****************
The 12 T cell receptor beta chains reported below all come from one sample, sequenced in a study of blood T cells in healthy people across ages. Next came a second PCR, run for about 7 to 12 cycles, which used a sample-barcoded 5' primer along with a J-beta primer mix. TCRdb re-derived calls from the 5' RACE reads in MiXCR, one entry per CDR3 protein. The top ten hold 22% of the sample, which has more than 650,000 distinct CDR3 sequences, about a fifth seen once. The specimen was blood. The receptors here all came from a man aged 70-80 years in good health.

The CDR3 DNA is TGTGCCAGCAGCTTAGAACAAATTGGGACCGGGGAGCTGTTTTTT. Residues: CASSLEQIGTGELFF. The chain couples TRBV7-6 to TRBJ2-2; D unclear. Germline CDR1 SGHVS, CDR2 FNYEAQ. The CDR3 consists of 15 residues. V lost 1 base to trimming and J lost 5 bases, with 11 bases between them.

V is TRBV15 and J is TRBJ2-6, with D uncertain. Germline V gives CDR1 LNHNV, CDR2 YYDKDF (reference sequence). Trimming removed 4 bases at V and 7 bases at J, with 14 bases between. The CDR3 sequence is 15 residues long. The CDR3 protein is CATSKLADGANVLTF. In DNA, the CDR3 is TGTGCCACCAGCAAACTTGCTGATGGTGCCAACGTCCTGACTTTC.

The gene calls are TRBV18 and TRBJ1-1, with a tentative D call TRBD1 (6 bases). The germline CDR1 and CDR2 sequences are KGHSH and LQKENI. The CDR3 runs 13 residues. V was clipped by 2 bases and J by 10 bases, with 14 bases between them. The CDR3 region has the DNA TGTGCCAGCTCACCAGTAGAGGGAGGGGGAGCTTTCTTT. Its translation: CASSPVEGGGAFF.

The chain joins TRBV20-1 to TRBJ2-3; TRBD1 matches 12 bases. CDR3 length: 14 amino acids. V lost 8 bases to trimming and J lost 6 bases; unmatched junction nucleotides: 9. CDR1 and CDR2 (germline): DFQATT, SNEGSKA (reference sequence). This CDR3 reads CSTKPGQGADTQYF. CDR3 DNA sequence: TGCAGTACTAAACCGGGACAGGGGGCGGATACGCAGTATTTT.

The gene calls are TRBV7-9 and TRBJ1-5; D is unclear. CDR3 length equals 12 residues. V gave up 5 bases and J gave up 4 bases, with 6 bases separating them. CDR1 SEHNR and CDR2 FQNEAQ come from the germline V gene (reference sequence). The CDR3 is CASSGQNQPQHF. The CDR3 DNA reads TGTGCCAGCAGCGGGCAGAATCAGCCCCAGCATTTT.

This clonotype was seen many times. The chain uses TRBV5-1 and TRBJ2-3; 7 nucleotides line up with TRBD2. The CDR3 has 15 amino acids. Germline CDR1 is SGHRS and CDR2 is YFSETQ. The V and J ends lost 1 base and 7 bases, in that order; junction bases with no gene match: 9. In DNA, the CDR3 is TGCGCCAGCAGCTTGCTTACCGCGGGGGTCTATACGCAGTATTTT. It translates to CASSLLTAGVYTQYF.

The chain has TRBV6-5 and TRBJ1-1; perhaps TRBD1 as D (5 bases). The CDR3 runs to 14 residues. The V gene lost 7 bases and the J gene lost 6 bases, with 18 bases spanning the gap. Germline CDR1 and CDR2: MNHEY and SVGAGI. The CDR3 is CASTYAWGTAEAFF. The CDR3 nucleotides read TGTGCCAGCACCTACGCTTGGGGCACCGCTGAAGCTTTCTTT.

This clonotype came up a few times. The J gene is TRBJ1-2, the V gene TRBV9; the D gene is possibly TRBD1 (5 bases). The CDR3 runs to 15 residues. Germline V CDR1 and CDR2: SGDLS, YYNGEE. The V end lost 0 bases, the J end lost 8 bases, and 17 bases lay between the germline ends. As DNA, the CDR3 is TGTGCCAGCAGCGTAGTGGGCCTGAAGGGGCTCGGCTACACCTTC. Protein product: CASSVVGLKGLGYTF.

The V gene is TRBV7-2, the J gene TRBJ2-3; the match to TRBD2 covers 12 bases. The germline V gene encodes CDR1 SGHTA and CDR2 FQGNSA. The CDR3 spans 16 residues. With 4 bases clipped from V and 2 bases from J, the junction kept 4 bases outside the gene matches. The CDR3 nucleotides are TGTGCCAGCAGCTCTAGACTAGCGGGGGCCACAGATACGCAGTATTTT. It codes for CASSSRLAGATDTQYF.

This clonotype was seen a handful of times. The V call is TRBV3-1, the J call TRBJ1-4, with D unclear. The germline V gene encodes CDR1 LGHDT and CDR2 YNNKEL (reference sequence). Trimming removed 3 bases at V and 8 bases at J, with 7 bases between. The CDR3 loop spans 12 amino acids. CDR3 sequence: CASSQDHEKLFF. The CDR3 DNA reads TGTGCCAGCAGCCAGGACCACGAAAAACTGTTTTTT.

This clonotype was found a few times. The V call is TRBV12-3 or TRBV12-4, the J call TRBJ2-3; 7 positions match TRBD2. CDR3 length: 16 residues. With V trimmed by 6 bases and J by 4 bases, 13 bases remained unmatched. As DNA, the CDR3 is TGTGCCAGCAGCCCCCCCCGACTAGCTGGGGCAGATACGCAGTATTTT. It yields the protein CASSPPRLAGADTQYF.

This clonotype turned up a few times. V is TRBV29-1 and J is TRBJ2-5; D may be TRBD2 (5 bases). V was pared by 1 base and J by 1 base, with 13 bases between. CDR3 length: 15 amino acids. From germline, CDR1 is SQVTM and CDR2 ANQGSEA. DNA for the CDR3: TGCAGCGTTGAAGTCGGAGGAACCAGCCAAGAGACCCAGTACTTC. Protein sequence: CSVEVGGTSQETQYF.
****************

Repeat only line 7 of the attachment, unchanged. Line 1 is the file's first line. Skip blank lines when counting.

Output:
This clonotype was seen many times. The chain uses TRBV5-1 and TRBJ2-3; 7 nucleotides line up with TRBD2. The CDR3 has 15 amino acids. Germline CDR1 is SGHRS and CDR2 is YFSETQ. The V and J ends lost 1 base and 7 bases, in that order; junction bases with no gene match: 9. In DNA, the CDR3 is TGCGCCAGCAGCTTGCTTACCGCGGGGGTCTATACGCAGTATTTT. It translates to CASSLLTAGVYTQYF.